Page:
Chicago History Museum

Courtesy of Chicago History Museum.

Chicago History Museum

Courtesy of Chicago History Museum.

Chicago History Museum

Early documentation of Maibocher exhibit before installation was complete.

Chicago History Museum

Courtesy of Chicago History Museum

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Petra Slinkard on “Making Mainbocher: The First American Couturier”

“Making Mainbocher: The First American Couturier” opened in October at the Chicago History Museum and is on view through August of 2017. Via 30 garments—from gowns to Navy WAVES uniforms—the exhibition tells the story of Main Rousseau Bocher, who grew up in Chicago, trained in Paris, and found success as a couturier in New York in the 19302 and ’40s, even designing the wedding dress for the Duchess of Windsor in 1937. We talked with the museum’s curator of costumes, Petra Slinkard, about the show and about Mainbocher’s lasting impact on the fashion world.

WHITEWALL: The costume collection at the Chicago History Museum is quite large. Can you tell us about its history and the lens through which you continue to collect?

PETRA SLINKARD: It’s extraordinarily large. We have about 60,000 pieces in the collection. The collection began in 1920, when we had an opportunity to purchase a very large personal collection that belonged to Charles Gunther. He had amassed this huge collection of items, particularly pertaining to the Civil War. With that came a lot of clothing and a lot of our presidential pieces, like the suit worn to the inauguration of President John Adams, a couple of George Washington’s pieces, a lot of Abraham Lincoln and Mary Todd Lincoln pieces . . .

And then in 1974 the museum’s guild created its own organization, the Costume Council. That brought on a second wave of attention dedicated to collecting. Typically, the lens of supply is born in Chicago, made in Chicago, designed in Chicago, or worn in Chicago. For us it’s more about the story and the provenance, although we do have really fantastic examples of high-end, artistically driven pieces, like Paul Poiret’s lampshade dress, one of two in the world.

WW: Let’s talk about the Mainbocher exhibition. The title of the show makes the distinction that he was the first American couturier. At the time, was it unique for an American designer to train in Paris?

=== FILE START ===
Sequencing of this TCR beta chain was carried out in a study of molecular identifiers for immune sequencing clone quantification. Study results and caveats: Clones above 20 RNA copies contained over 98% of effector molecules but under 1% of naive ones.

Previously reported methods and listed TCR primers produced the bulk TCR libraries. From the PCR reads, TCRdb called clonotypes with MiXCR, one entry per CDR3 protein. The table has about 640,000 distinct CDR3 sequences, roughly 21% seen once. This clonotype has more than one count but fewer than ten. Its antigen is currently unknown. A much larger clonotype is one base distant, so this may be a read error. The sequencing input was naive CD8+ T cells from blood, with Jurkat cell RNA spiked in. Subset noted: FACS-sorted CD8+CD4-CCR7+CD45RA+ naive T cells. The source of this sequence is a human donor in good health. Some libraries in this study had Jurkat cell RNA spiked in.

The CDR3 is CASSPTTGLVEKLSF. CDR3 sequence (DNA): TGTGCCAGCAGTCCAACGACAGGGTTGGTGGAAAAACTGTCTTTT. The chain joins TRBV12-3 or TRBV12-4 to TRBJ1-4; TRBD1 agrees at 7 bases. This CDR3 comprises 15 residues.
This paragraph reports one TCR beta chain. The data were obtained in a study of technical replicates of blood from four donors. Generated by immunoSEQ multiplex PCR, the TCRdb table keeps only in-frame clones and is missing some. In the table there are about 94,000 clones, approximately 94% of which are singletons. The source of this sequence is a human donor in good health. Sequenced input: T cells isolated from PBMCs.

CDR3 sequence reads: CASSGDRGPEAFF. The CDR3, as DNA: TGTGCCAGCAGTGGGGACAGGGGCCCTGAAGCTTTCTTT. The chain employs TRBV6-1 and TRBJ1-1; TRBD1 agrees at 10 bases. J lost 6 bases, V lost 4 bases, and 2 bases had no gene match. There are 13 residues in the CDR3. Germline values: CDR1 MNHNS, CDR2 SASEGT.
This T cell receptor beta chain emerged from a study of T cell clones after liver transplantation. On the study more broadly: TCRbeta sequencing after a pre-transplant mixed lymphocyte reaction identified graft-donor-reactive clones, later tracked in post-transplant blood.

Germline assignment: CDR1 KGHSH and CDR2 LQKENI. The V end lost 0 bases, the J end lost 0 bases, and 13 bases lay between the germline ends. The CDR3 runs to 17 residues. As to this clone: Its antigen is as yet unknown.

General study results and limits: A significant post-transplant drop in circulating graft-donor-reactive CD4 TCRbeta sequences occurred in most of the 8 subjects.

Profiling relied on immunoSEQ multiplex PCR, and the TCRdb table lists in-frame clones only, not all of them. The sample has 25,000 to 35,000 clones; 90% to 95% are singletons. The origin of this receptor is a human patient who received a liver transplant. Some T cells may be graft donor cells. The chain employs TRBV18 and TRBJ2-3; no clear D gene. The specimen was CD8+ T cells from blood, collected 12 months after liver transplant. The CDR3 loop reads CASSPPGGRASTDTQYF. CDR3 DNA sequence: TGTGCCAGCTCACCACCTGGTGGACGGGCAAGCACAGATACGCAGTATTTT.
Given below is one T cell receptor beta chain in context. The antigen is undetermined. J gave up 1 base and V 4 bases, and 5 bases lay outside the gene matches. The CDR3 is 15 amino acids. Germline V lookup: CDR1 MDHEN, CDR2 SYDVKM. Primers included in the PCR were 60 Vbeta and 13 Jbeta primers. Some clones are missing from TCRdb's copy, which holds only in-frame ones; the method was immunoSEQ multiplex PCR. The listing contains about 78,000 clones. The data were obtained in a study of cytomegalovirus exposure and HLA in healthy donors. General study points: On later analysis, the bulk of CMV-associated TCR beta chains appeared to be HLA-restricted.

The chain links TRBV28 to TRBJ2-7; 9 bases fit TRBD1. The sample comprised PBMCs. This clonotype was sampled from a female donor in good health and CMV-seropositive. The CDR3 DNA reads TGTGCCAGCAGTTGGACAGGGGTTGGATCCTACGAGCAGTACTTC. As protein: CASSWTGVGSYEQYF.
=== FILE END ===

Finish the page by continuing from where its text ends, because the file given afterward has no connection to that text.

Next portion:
PS: Very uncommon! When he went to Paris in the First World War, he transferred and when he was discharged he decided to stay in Paris. As a young man he had studied fashion illustration, and he fell into a great position at Harper’s Bazaar. He designed for them for two years and then from there he was plucked from to work at Vogue, where by 1927 he was made editor in chief.

Then he has a moment on the cusp of turning 40. He decides to try something new, quits his job, and decides he’s going to open a couture salon. This is 1929, and in October, of course, the stock market crashes. So he takes that time and teaches himself dressmaking. By November 1930 is when he has his first show, and by 1931 you’re starting to see his name in the fashion press. It was the right time and people were, I think, excited to see something a little new, a little more focused on minimalism. And then by 1937 he’s designing for the Duchess of Windsor, and that catapults him to the front page.

WW: What are some hallmarks of his design?

PS: Throughout his career the hallmarks of his design tended to be an emphasis on minimalism, on sophistication, very expensive and well-made fabrics, and construction. He was extremely decisive and also a little bit controlling in his designs. He would do a trompe l’oeil necklace, making the decision for you what jewelry should go with it. There’s a utility to his designs that extends beyond one collection. He also was not extremely interested in trends. As far as actual garments, the short cocktail dress was one that he started to promote early on; the strapless gown he was introducing as early as 1934. He also was very instrumental in looking at wartime fashion and thinking of ways to utilize fabric and what he had in his disposal.

1940 is when he opens his salon in New York, because the Second World War forces him from Paris.

WW: At what point did he start designing uniforms like the ones for the Navy WAVES and the Girl Scouts of America?

PS: 1942. The wife of the undersecretary of the Navy knew Mainbocher from working at Vogue, and I think she understood that, because of the way he designed, it would lend itself to designing one suit that needed to be worn by a variety of different women of various shapes, various heights. And he created this collection of uniforms that worked universally. That was one thing that drew me to the story. He was designing for an upper echelon of American and European society, and then he takes this sidestep and creates uniforms and with great pride, that are worn by thousands of women.

 

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